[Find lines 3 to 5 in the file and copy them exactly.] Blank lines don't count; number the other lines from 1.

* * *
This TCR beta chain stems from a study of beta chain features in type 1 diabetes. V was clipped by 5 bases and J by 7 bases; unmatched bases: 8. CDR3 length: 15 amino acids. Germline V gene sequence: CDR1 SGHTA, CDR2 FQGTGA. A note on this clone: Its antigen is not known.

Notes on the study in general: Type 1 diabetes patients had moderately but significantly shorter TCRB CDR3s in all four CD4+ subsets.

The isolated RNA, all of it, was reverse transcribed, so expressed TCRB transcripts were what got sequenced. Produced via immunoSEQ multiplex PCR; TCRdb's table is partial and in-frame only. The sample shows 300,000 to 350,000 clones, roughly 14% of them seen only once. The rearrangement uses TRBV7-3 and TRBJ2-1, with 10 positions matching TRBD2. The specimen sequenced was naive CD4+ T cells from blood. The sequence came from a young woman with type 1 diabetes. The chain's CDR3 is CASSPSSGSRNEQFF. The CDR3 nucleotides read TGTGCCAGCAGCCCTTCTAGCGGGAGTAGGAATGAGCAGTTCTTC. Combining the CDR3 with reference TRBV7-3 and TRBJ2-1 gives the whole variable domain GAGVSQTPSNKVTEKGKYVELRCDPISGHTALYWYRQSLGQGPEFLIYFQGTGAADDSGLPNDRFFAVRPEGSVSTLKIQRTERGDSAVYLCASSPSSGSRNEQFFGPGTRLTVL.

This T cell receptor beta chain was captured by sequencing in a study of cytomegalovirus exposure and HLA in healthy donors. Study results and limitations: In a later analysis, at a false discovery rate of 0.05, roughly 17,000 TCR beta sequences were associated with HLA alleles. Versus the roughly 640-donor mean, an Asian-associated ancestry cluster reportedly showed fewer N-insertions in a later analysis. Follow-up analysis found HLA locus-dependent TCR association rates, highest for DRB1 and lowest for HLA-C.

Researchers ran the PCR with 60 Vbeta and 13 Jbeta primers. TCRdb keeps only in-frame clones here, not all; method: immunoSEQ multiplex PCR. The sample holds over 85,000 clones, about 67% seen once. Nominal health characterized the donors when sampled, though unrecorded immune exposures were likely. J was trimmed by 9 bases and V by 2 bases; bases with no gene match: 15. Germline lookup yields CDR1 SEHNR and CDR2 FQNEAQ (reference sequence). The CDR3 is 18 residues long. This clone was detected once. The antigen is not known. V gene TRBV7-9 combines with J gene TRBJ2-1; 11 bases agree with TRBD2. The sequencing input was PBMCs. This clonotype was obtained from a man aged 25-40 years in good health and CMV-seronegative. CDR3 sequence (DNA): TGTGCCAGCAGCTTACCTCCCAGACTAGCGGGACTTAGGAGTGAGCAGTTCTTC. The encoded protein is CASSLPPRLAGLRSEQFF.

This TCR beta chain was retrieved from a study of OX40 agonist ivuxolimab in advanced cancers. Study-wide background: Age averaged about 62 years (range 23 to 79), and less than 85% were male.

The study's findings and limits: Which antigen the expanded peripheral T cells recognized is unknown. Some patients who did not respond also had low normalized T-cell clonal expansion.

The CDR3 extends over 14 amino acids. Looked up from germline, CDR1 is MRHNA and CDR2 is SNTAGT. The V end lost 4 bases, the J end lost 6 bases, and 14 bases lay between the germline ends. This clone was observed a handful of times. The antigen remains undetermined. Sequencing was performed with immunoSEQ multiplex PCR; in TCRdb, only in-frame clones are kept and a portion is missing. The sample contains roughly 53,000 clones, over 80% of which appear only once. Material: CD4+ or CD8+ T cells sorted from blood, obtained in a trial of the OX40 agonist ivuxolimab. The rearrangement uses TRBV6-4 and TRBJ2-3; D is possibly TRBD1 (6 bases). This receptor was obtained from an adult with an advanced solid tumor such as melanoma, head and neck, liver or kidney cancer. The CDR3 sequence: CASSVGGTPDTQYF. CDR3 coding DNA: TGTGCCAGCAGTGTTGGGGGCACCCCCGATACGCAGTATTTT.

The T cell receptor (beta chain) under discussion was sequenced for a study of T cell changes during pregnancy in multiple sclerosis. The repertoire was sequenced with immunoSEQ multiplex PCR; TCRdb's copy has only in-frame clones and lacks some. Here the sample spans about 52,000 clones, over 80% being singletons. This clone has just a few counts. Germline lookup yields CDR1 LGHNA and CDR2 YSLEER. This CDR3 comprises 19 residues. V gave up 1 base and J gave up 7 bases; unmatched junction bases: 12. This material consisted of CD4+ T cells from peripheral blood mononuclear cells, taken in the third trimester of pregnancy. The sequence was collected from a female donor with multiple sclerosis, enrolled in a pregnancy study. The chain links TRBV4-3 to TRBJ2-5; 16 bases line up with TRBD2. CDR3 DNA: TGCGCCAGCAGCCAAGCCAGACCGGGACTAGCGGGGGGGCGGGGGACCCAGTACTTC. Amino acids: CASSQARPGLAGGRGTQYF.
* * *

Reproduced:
The isolated RNA, all of it, was reverse transcribed, so expressed TCRB transcripts were what got sequenced. Produced via immunoSEQ multiplex PCR; TCRdb's table is partial and in-frame only. The sample shows 300,000 to 350,000 clones, roughly 14% of them seen only once. The rearrangement uses TRBV7-3 and TRBJ2-1, with 10 positions matching TRBD2. The specimen sequenced was naive CD4+ T cells from blood. The sequence came from a young woman with type 1 diabetes. The chain's CDR3 is CASSPSSGSRNEQFF. The CDR3 nucleotides read TGTGCCAGCAGCCCTTCTAGCGGGAGTAGGAATGAGCAGTTCTTC. Combining the CDR3 with reference TRBV7-3 and TRBJ2-1 gives the whole variable domain GAGVSQTPSNKVTEKGKYVELRCDPISGHTALYWYRQSLGQGPEFLIYFQGTGAADDSGLPNDRFFAVRPEGSVSTLKIQRTERGDSAVYLCASSPSSGSRNEQFFGPGTRLTVL.

This T cell receptor beta chain was captured by sequencing in a study of cytomegalovirus exposure and HLA in healthy donors. Study results and limitations: In a later analysis, at a false discovery rate of 0.05, roughly 17,000 TCR beta sequences were associated with HLA alleles. Versus the roughly 640-donor mean, an Asian-associated ancestry cluster reportedly showed fewer N-insertions in a later analysis. Follow-up analysis found HLA locus-dependent TCR association rates, highest for DRB1 and lowest for HLA-C.

Researchers ran the PCR with 60 Vbeta and 13 Jbeta primers. TCRdb keeps only in-frame clones here, not all; method: immunoSEQ multiplex PCR. The sample holds over 85,000 clones, about 67% seen once. Nominal health characterized the donors when sampled, though unrecorded immune exposures were likely. J was trimmed by 9 bases and V by 2 bases; bases with no gene match: 15. Germline lookup yields CDR1 SEHNR and CDR2 FQNEAQ (reference sequence). The CDR3 is 18 residues long. This clone was detected once. The antigen is not known. V gene TRBV7-9 combines with J gene TRBJ2-1; 11 bases agree with TRBD2. The sequencing input was PBMCs. This clonotype was obtained from a man aged 25-40 years in good health and CMV-seronegative. CDR3 sequence (DNA): TGTGCCAGCAGCTTACCTCCCAGACTAGCGGGACTTAGGAGTGAGCAGTTCTTC. The encoded protein is CASSLPPRLAGLRSEQFF.